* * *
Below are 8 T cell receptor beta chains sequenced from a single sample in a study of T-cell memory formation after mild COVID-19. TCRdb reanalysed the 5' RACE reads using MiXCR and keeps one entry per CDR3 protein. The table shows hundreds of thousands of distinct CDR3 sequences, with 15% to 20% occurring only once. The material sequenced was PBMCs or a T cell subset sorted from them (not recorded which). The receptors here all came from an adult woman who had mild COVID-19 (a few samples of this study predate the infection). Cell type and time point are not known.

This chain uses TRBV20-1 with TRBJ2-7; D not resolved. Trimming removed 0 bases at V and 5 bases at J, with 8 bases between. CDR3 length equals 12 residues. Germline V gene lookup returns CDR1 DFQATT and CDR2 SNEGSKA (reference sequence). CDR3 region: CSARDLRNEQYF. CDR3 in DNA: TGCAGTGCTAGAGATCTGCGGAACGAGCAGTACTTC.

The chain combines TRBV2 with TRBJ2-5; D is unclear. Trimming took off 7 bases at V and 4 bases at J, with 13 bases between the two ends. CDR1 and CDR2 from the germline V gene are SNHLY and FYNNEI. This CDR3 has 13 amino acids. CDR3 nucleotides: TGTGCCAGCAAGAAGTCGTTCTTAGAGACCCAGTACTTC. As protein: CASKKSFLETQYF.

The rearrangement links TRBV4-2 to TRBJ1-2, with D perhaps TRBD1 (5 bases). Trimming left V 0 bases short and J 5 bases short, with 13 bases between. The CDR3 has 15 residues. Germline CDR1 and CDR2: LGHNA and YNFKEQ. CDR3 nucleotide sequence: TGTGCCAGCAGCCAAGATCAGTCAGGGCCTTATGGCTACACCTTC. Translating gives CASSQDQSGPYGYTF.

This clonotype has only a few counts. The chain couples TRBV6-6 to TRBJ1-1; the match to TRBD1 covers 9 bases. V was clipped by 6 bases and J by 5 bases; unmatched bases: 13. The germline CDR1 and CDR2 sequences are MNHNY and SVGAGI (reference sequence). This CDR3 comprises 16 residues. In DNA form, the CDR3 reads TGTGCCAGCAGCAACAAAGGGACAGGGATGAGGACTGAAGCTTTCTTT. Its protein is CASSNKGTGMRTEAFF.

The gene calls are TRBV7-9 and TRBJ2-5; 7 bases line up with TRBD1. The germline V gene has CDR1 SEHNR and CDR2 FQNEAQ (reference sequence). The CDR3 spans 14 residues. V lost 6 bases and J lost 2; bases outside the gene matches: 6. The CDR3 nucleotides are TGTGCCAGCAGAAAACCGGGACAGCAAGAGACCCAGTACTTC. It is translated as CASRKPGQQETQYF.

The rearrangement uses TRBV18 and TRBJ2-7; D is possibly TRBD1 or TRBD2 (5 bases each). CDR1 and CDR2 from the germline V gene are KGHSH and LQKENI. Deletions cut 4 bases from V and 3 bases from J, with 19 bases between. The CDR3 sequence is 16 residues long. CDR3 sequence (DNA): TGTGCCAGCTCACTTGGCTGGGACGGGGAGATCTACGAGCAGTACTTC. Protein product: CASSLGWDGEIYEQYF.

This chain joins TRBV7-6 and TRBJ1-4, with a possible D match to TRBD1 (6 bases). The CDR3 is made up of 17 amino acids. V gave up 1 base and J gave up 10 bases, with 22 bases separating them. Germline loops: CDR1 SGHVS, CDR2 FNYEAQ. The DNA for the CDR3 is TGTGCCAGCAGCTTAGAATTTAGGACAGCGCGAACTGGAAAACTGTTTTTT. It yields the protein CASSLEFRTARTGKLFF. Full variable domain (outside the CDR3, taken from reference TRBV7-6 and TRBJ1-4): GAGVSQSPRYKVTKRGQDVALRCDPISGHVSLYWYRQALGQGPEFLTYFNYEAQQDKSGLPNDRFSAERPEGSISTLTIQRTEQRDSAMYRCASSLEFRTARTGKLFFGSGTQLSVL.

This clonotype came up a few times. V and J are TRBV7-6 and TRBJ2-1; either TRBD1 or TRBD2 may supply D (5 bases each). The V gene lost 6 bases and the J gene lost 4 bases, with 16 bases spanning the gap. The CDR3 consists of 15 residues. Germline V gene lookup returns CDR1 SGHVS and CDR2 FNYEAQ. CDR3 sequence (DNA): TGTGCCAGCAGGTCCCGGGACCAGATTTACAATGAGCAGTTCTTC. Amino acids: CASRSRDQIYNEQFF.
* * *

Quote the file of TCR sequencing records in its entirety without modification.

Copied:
Below are 8 T cell receptor beta chains sequenced from a single sample in a study of T-cell memory formation after mild COVID-19. TCRdb reanalysed the 5' RACE reads using MiXCR and keeps one entry per CDR3 protein. The table shows hundreds of thousands of distinct CDR3 sequences, with 15% to 20% occurring only once. The material sequenced was PBMCs or a T cell subset sorted from them (not recorded which). The receptors here all came from an adult woman who had mild COVID-19 (a few samples of this study predate the infection). Cell type and time point are not known.

This chain uses TRBV20-1 with TRBJ2-7; D not resolved. Trimming removed 0 bases at V and 5 bases at J, with 8 bases between. CDR3 length equals 12 residues. Germline V gene lookup returns CDR1 DFQATT and CDR2 SNEGSKA (reference sequence). CDR3 region: CSARDLRNEQYF. CDR3 in DNA: TGCAGTGCTAGAGATCTGCGGAACGAGCAGTACTTC.

The chain combines TRBV2 with TRBJ2-5; D is unclear. Trimming took off 7 bases at V and 4 bases at J, with 13 bases between the two ends. CDR1 and CDR2 from the germline V gene are SNHLY and FYNNEI. This CDR3 has 13 amino acids. CDR3 nucleotides: TGTGCCAGCAAGAAGTCGTTCTTAGAGACCCAGTACTTC. As protein: CASKKSFLETQYF.

The rearrangement links TRBV4-2 to TRBJ1-2, with D perhaps TRBD1 (5 bases). Trimming left V 0 bases short and J 5 bases short, with 13 bases between. The CDR3 has 15 residues. Germline CDR1 and CDR2: LGHNA and YNFKEQ. CDR3 nucleotide sequence: TGTGCCAGCAGCCAAGATCAGTCAGGGCCTTATGGCTACACCTTC. Translating gives CASSQDQSGPYGYTF.

This clonotype has only a few counts. The chain couples TRBV6-6 to TRBJ1-1; the match to TRBD1 covers 9 bases. V was clipped by 6 bases and J by 5 bases; unmatched bases: 13. The germline CDR1 and CDR2 sequences are MNHNY and SVGAGI (reference sequence). This CDR3 comprises 16 residues. In DNA form, the CDR3 reads TGTGCCAGCAGCAACAAAGGGACAGGGATGAGGACTGAAGCTTTCTTT. Its protein is CASSNKGTGMRTEAFF.

The gene calls are TRBV7-9 and TRBJ2-5; 7 bases line up with TRBD1. The germline V gene has CDR1 SEHNR and CDR2 FQNEAQ (reference sequence). The CDR3 spans 14 residues. V lost 6 bases and J lost 2; bases outside the gene matches: 6. The CDR3 nucleotides are TGTGCCAGCAGAAAACCGGGACAGCAAGAGACCCAGTACTTC. It is translated as CASRKPGQQETQYF.

The rearrangement uses TRBV18 and TRBJ2-7; D is possibly TRBD1 or TRBD2 (5 bases each). CDR1 and CDR2 from the germline V gene are KGHSH and LQKENI. Deletions cut 4 bases from V and 3 bases from J, with 19 bases between. The CDR3 sequence is 16 residues long. CDR3 sequence (DNA): TGTGCCAGCTCACTTGGCTGGGACGGGGAGATCTACGAGCAGTACTTC. Protein product: CASSLGWDGEIYEQYF.

This chain joins TRBV7-6 and TRBJ1-4, with a possible D match to TRBD1 (6 bases). The CDR3 is made up of 17 amino acids. V gave up 1 base and J gave up 10 bases, with 22 bases separating them. Germline loops: CDR1 SGHVS, CDR2 FNYEAQ. The DNA for the CDR3 is TGTGCCAGCAGCTTAGAATTTAGGACAGCGCGAACTGGAAAACTGTTTTTT. It yields the protein CASSLEFRTARTGKLFF. Full variable domain (outside the CDR3, taken from reference TRBV7-6 and TRBJ1-4): GAGVSQSPRYKVTKRGQDVALRCDPISGHVSLYWYRQALGQGPEFLTYFNYEAQQDKSGLPNDRFSAERPEGSISTLTIQRTEQRDSAMYRCASSLEFRTARTGKLFFGSGTQLSVL.

This clonotype came up a few times. V and J are TRBV7-6 and TRBJ2-1; either TRBD1 or TRBD2 may supply D (5 bases each). The V gene lost 6 bases and the J gene lost 4 bases, with 16 bases spanning the gap. The CDR3 consists of 15 residues. Germline V gene lookup returns CDR1 SGHVS and CDR2 FNYEAQ. CDR3 sequence (DNA): TGTGCCAGCAGGTCCCGGGACCAGATTTACAATGAGCAGTTCTTC. Amino acids: CASRSRDQIYNEQFF.